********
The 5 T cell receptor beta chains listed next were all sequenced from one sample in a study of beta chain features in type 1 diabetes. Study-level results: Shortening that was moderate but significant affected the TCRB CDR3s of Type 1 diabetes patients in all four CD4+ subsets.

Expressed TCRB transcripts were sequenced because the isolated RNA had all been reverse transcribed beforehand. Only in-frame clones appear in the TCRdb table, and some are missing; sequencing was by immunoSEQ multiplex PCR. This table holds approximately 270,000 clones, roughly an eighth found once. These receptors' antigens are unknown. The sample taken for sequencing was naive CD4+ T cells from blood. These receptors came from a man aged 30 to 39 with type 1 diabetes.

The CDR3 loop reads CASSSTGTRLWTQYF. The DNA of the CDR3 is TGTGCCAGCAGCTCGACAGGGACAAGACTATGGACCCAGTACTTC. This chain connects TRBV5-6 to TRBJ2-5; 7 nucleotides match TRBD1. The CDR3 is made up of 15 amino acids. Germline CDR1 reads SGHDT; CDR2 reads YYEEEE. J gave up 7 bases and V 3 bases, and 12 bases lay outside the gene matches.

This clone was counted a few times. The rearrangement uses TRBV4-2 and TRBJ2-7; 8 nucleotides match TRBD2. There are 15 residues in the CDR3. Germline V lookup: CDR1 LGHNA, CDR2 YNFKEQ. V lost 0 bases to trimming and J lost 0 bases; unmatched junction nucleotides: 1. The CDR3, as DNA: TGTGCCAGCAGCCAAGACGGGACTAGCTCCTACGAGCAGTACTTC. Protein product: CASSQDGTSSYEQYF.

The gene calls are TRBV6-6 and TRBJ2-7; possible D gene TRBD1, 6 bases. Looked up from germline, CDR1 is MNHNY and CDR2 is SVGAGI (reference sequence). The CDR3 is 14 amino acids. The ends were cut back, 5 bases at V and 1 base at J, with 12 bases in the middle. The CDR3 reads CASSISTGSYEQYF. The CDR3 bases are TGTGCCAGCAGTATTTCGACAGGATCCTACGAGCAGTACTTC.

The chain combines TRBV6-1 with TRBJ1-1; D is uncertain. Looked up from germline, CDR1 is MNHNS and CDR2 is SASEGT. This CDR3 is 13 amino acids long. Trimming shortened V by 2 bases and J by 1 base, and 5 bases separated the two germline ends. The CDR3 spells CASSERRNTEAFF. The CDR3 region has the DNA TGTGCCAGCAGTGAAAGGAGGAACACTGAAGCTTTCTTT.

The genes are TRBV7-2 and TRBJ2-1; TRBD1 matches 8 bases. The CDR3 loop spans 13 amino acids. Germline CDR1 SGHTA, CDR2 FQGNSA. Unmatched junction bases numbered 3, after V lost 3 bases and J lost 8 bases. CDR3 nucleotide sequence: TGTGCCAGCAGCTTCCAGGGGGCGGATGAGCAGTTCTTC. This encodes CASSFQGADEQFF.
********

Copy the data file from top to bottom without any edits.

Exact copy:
The 5 T cell receptor beta chains listed next were all sequenced from one sample in a study of beta chain features in type 1 diabetes. Study-level results: Shortening that was moderate but significant affected the TCRB CDR3s of Type 1 diabetes patients in all four CD4+ subsets.

Expressed TCRB transcripts were sequenced because the isolated RNA had all been reverse transcribed beforehand. Only in-frame clones appear in the TCRdb table, and some are missing; sequencing was by immunoSEQ multiplex PCR. This table holds approximately 270,000 clones, roughly an eighth found once. These receptors' antigens are unknown. The sample taken for sequencing was naive CD4+ T cells from blood. These receptors came from a man aged 30 to 39 with type 1 diabetes.

The CDR3 loop reads CASSSTGTRLWTQYF. The DNA of the CDR3 is TGTGCCAGCAGCTCGACAGGGACAAGACTATGGACCCAGTACTTC. This chain connects TRBV5-6 to TRBJ2-5; 7 nucleotides match TRBD1. The CDR3 is made up of 15 amino acids. Germline CDR1 reads SGHDT; CDR2 reads YYEEEE. J gave up 7 bases and V 3 bases, and 12 bases lay outside the gene matches.

This clone was counted a few times. The rearrangement uses TRBV4-2 and TRBJ2-7; 8 nucleotides match TRBD2. There are 15 residues in the CDR3. Germline V lookup: CDR1 LGHNA, CDR2 YNFKEQ. V lost 0 bases to trimming and J lost 0 bases; unmatched junction nucleotides: 1. The CDR3, as DNA: TGTGCCAGCAGCCAAGACGGGACTAGCTCCTACGAGCAGTACTTC. Protein product: CASSQDGTSSYEQYF.

The gene calls are TRBV6-6 and TRBJ2-7; possible D gene TRBD1, 6 bases. Looked up from germline, CDR1 is MNHNY and CDR2 is SVGAGI (reference sequence). The CDR3 is 14 amino acids. The ends were cut back, 5 bases at V and 1 base at J, with 12 bases in the middle. The CDR3 reads CASSISTGSYEQYF. The CDR3 bases are TGTGCCAGCAGTATTTCGACAGGATCCTACGAGCAGTACTTC.

The chain combines TRBV6-1 with TRBJ1-1; D is uncertain. Looked up from germline, CDR1 is MNHNS and CDR2 is SASEGT. This CDR3 is 13 amino acids long. Trimming shortened V by 2 bases and J by 1 base, and 5 bases separated the two germline ends. The CDR3 spells CASSERRNTEAFF. The CDR3 region has the DNA TGTGCCAGCAGTGAAAGGAGGAACACTGAAGCTTTCTTT.

The genes are TRBV7-2 and TRBJ2-1; TRBD1 matches 8 bases. The CDR3 loop spans 13 amino acids. Germline CDR1 SGHTA, CDR2 FQGNSA. Unmatched junction bases numbered 3, after V lost 3 bases and J lost 8 bases. CDR3 nucleotide sequence: TGTGCCAGCAGCTTCCAGGGGGCGGATGAGCAGTTCTTC. This encodes CASSFQGADEQFF.